Personal Interview Procedure Strengthens Priesthood Home Teaching
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“Personal Interview Procedure Strengthens Priesthood Home Teaching,” Ensign, June 1975, 64–65

Personal Interview Procedure Strengthens Priesthood Home Teaching

“The teacher’s duty is to watch over the church always, and be with and strengthen them.” (D&C 20:53.)

When an elders quorum in a California stake was reorganized a year ago, the new president was surprised to find in the quorum files a sizeable list of inactive ward members who had asked that the home teachers stop calling on them. Refusing to accept the failure imposed by this “Do Not Visit” list, the new presidency made personal visits to each individual or family on the list; as a result of these visits, several families once again began receiving home teachers.

In one of these families the father had had a problem with alcoholism for several years—a fact that the quorum president explained to the newly assigned home teachers during an initial personal priesthood interview.

These brethren considered their calling as priesthood home teachers to be a special stewardship. As the quorum president later reported, “Brother Peterson and Brother Schiefer stuck to that family closer than the family members stuck to each other.” In their regular visits they made no fuss about the father’s drinking problem, focusing instead on other aspects of gospel living. Spared this embarrassment, the father soon responded to their kindness and concern; he began to attend meetings sporadically. Brother Peterson occasionally picked up the little girls and took them to see the rabbits he was raising. They would come home excited and full of stories. Sister Peterson called the mother and made friends with her.

After a few months, the home teachers and their priesthood leader decided during a personal priesthood interview that the time had come to challenge this father to personally commit himself to the Church. This they did at their next visit, and the father accepted the challenge.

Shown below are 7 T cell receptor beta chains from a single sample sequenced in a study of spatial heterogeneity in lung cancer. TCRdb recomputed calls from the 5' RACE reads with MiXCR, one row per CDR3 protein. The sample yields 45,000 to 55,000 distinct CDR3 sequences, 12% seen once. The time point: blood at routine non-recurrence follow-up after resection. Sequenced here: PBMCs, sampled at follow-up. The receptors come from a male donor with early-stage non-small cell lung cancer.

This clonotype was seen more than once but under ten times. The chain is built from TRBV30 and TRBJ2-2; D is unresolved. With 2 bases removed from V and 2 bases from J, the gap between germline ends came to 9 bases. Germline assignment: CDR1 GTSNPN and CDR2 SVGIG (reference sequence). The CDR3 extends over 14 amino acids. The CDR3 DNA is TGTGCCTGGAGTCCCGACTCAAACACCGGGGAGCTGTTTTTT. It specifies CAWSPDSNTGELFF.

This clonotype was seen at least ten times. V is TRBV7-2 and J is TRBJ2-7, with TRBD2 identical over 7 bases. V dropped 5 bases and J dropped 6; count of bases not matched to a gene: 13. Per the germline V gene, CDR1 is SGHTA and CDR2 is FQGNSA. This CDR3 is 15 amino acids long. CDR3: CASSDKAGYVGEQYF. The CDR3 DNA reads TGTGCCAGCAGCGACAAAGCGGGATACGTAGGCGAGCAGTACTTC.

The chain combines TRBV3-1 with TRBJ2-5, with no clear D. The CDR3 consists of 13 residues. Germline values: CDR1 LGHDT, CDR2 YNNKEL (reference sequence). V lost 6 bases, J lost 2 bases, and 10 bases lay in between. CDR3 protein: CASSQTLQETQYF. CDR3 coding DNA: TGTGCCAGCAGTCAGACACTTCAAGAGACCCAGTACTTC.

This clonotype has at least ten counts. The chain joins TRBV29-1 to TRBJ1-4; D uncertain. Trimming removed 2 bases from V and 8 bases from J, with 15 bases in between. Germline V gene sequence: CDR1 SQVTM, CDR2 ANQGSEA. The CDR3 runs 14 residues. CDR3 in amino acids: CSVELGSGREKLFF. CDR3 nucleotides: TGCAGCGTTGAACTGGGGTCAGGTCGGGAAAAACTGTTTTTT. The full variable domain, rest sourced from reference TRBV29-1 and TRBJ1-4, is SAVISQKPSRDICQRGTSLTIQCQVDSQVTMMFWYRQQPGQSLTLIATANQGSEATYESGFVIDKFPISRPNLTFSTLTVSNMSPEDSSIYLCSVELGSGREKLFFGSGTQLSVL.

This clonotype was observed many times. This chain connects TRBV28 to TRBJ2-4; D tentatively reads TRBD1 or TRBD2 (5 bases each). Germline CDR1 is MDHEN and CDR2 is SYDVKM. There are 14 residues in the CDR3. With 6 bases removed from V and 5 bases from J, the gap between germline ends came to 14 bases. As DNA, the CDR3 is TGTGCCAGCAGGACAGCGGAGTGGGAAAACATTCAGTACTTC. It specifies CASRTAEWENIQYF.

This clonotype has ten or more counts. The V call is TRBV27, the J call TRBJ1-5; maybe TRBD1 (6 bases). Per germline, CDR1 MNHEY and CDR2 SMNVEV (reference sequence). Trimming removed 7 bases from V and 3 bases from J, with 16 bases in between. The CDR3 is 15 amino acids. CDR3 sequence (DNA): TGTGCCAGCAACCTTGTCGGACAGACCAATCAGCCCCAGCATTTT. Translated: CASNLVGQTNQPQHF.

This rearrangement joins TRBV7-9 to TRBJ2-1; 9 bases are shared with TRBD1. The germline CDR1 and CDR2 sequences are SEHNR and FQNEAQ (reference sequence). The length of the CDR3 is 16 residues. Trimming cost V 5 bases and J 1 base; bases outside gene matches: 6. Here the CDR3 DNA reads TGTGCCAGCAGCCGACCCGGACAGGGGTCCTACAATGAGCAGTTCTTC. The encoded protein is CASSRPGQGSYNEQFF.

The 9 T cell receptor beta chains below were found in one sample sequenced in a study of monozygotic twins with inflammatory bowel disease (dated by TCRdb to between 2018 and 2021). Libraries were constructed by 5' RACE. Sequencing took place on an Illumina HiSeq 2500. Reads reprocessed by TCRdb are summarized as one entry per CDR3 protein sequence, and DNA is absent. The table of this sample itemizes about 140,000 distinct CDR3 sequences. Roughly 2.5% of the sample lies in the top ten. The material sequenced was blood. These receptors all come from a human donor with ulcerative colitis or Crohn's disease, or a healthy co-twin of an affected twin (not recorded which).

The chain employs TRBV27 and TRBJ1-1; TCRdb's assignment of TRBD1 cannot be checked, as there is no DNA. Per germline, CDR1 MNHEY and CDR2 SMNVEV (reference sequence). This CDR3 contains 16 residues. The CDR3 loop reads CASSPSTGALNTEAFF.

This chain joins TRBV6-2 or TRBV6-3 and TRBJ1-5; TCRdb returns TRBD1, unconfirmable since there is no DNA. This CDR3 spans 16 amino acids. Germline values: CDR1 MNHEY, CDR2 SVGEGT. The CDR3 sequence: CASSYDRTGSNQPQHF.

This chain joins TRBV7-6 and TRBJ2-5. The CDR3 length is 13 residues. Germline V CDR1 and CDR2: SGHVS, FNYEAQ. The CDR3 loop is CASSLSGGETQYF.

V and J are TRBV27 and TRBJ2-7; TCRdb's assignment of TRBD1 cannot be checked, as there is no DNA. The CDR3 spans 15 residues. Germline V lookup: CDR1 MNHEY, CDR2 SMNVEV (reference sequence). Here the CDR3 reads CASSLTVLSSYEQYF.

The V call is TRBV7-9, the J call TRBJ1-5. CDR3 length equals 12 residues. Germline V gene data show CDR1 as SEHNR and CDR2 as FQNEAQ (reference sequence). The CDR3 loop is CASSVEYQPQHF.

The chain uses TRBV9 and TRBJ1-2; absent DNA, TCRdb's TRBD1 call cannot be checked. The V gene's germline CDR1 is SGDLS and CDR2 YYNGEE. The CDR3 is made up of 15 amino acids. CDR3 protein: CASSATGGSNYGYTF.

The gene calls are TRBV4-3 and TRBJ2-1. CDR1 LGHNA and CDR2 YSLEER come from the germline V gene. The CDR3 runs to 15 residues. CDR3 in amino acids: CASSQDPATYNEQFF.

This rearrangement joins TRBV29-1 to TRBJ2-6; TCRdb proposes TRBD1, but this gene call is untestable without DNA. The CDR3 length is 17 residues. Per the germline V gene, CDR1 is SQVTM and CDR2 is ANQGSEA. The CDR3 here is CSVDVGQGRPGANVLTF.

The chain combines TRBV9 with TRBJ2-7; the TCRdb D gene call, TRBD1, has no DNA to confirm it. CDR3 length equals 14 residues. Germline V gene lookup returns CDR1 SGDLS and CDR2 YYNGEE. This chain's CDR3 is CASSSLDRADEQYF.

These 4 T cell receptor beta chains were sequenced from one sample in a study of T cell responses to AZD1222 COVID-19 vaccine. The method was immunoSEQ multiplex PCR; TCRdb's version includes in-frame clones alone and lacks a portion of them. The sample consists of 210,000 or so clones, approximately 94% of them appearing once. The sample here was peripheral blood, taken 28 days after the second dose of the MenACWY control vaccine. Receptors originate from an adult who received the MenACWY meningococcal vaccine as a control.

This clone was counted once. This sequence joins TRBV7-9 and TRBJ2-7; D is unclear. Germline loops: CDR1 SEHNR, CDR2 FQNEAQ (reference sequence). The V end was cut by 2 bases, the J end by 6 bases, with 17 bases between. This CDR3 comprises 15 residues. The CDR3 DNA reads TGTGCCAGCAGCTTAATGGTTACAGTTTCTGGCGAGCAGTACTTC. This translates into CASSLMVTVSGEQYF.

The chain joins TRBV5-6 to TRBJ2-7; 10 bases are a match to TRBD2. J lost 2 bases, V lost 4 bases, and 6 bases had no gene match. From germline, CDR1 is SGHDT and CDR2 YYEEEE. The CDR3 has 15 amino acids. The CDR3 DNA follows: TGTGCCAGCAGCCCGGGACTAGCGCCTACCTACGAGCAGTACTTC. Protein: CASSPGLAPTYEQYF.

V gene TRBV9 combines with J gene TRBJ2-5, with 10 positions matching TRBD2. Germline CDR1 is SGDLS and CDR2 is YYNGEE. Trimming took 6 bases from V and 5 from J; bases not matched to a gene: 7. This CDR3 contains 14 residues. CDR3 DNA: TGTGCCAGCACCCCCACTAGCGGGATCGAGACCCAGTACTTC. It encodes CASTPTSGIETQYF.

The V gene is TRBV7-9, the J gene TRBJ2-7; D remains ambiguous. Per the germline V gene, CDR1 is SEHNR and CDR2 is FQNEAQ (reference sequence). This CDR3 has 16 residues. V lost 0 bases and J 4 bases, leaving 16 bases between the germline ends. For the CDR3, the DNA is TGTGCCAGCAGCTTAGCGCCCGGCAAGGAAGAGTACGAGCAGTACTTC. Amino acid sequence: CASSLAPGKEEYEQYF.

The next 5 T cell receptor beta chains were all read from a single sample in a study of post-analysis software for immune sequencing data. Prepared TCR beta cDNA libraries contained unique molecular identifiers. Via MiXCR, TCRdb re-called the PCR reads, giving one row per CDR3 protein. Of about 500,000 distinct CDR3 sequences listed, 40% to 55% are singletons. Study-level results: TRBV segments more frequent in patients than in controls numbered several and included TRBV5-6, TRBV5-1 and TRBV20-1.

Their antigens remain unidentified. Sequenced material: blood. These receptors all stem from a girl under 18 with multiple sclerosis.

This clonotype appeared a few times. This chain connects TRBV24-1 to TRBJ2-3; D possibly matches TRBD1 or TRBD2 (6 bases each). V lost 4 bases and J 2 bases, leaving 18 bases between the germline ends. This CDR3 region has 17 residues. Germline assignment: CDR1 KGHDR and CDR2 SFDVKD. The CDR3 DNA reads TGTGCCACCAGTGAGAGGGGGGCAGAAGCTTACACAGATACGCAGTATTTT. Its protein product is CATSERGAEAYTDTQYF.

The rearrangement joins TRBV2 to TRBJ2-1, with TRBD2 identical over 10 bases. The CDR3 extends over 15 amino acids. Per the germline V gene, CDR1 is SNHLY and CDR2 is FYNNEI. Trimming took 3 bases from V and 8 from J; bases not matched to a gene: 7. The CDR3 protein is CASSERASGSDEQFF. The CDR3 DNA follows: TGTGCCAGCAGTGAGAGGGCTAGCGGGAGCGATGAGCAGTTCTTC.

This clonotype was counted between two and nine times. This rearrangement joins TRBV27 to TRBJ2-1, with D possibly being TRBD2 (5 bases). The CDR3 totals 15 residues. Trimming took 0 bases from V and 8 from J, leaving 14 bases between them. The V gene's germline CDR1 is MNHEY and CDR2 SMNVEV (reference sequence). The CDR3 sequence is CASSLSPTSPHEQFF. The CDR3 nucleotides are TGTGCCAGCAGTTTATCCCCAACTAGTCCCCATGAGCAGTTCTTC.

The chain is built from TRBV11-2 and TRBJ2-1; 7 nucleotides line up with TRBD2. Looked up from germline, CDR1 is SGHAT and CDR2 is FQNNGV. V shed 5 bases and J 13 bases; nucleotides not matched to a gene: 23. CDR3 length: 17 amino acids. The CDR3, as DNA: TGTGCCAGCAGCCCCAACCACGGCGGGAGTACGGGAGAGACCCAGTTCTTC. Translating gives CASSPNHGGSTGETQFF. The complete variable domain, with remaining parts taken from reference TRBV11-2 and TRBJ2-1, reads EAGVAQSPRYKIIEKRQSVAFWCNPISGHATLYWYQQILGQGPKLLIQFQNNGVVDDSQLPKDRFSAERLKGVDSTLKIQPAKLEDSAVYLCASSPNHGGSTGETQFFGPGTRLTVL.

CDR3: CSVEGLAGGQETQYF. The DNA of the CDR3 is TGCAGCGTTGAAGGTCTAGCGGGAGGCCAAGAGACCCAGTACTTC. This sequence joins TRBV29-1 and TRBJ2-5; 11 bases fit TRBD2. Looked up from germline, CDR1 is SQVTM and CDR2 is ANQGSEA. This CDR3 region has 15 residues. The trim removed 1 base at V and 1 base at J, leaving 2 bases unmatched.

There followed a period of difficult weeks for the father, during which the home teachers met often with the quorum president and returned frequently to counsel with the father. Then, partly through the home teachers’ urging, the father decided to undergo an alcoholism cure at a veterans hospital. However, he had a siege of last-minute fright and wanted to back out of his promise. “Brother Schiefer simply wouldn’t let him. He drove him the 300 miles to the hospital himself.”

These faithful home teachers were more than rewarded recently when the father—with his family beside him—bore his testimony: “Of all the days of our lives, certainly one of the greatest would have to be the day when two gentlemen rang the doorbell and said, ‘Hello, I’m Brother Peterson, and this is Brother Schiefer. We’re your home teachers.’”

The above example illustrates two ways in which priesthood home teaching—the name we give to the divinely ordained responsibility of “watching over the Church”—functions in the Church today: (1) priesthood leaders and their representatives, the home teachers, have an obligation to assess and meet individual family needs; and (2) the personal priesthood interviews are an essential part of watching over the Church and take place as often as necessary and at any time during the month, except on Monday evenings.

Perhaps the distinguishing feature of priesthood home teaching today is that it is not a “monthly” activity. By this it is meant that it is not appropriate to think of or measure home teaching as simply a periodic visit to a family within a calendar month. Rather, home teaching is being accomplished when the family is encouraged to attend all its church and family duties. It is being accomplished when all the needs of the family are being met, and these needs, of course, simply do not arise on a “monthly” basis—they may arise at any time. Certainly no father would consider having “done his father’s duty” by visiting a child once a month; similarly, home teachers, under the direction of their priesthood leaders, plan their stewardship, assess the spiritual and temporal needs of their families, and then visit or otherwise work with them as often as necessary and do whatever must be done to meet those needs. In all of this, home teachers work with and through the father of the family.

Just as the home teachers’ contact with their families is not “monthly,” neither is their contact with their priesthood leaders through the personal priesthood interview—the process of reporting back to the priesthood leader, receiving direction and counsel, and going forth again to serve. In keeping with the spirit of the home teacher’s responsibility, the interview can, and probably should, be held any time during the month, not just at the end of a calendar month.

The personal priesthood interview is a time for reporting, reviewing, goal setting, coordination, inspiration, and prayer. If other members of the ward or stake are needed to help accomplish the goals established, arrangements are discussed at this time. Through the cooperation of ward and stake leaders in bringing to bear the resources of the Church, the spiritual and temporal needs of every family should be met.